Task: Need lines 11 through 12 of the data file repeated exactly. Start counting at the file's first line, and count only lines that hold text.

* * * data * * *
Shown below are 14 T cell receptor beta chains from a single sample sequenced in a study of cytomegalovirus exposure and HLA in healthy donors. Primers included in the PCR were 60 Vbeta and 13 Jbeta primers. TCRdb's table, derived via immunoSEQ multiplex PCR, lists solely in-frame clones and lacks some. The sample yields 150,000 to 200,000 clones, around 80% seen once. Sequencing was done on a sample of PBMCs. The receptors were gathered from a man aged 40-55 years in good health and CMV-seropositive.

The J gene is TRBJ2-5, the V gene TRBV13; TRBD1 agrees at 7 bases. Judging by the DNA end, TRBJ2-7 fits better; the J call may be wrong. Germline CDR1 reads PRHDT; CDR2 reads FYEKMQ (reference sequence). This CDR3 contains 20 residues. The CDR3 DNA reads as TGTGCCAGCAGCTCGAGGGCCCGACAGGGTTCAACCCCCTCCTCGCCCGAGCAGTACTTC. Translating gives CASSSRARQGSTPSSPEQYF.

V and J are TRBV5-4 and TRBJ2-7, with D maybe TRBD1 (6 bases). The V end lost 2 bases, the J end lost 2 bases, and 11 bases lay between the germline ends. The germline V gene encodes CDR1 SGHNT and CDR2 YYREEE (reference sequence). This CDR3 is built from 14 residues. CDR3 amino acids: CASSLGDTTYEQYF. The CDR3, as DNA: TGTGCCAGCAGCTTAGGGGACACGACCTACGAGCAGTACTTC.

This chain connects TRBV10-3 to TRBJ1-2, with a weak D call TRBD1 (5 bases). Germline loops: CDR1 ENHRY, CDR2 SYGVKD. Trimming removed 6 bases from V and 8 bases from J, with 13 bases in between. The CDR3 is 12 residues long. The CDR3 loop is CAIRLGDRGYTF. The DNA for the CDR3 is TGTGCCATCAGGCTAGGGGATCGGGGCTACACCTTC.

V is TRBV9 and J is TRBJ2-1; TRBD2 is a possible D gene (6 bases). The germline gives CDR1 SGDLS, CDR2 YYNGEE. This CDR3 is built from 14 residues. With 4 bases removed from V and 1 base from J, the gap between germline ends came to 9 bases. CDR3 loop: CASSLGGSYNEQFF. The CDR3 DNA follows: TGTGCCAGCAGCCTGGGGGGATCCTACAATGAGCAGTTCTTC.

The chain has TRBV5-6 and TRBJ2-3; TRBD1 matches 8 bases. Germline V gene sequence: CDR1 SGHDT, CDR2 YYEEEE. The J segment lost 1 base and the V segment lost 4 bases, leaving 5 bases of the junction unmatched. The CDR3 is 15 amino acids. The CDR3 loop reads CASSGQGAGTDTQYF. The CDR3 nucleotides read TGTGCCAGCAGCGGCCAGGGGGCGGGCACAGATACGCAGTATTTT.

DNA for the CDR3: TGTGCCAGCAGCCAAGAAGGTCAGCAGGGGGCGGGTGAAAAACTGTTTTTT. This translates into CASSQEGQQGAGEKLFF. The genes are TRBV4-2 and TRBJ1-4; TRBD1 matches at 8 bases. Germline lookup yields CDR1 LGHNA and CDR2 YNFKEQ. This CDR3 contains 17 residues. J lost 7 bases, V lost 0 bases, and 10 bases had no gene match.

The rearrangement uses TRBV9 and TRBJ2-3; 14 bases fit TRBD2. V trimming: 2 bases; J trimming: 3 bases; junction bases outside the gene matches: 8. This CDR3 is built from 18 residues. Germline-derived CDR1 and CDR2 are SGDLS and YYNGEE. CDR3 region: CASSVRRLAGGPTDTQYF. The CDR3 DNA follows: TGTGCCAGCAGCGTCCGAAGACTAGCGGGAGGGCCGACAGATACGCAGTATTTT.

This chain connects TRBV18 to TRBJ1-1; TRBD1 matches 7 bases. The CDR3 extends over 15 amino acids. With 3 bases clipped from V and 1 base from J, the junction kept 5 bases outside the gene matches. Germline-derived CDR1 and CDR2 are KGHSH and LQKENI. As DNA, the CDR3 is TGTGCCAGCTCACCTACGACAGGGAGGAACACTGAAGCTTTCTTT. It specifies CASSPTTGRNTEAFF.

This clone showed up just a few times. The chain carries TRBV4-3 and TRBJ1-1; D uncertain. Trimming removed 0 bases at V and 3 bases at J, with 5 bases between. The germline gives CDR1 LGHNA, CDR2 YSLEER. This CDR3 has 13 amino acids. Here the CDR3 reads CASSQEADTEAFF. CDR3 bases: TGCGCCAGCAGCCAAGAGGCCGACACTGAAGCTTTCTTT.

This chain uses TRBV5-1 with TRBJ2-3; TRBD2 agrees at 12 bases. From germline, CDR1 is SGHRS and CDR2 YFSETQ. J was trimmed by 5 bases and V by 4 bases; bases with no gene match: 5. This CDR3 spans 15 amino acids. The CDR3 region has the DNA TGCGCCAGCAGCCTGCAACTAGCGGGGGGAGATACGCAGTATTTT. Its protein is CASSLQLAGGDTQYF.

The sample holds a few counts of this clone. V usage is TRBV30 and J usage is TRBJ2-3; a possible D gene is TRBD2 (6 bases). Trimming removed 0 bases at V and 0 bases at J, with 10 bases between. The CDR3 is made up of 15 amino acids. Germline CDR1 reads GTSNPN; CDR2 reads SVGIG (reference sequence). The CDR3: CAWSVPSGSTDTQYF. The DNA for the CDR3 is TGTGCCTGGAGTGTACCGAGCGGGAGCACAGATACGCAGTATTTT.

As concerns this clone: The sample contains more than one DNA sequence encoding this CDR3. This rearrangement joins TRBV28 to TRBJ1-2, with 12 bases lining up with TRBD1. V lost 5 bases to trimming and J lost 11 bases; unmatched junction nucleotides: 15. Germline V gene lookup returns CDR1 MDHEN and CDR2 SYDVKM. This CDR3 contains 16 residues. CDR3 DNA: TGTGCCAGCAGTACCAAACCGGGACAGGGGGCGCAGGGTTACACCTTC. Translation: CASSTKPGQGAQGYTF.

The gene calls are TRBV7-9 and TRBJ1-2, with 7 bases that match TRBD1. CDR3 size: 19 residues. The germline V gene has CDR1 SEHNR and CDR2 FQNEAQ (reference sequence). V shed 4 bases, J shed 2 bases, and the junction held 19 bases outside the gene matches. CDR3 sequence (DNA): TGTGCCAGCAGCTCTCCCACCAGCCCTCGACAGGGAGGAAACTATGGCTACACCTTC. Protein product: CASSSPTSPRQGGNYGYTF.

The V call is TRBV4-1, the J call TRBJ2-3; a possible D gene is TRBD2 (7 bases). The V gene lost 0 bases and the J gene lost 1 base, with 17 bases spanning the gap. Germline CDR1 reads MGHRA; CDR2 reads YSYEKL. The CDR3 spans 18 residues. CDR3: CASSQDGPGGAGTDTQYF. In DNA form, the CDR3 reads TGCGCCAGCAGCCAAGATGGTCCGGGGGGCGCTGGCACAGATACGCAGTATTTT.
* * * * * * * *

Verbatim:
This chain uses TRBV5-1 with TRBJ2-3; TRBD2 agrees at 12 bases. From germline, CDR1 is SGHRS and CDR2 YFSETQ. J was trimmed by 5 bases and V by 4 bases; bases with no gene match: 5. This CDR3 spans 15 amino acids. The CDR3 region has the DNA TGCGCCAGCAGCCTGCAACTAGCGGGGGGAGATACGCAGTATTTT. Its protein is CASSLQLAGGDTQYF.

The sample holds a few counts of this clone. V usage is TRBV30 and J usage is TRBJ2-3; a possible D gene is TRBD2 (6 bases). Trimming removed 0 bases at V and 0 bases at J, with 10 bases between. The CDR3 is made up of 15 amino acids. Germline CDR1 reads GTSNPN; CDR2 reads SVGIG (reference sequence). The CDR3: CAWSVPSGSTDTQYF. The DNA for the CDR3 is TGTGCCTGGAGTGTACCGAGCGGGAGCACAGATACGCAGTATTTT.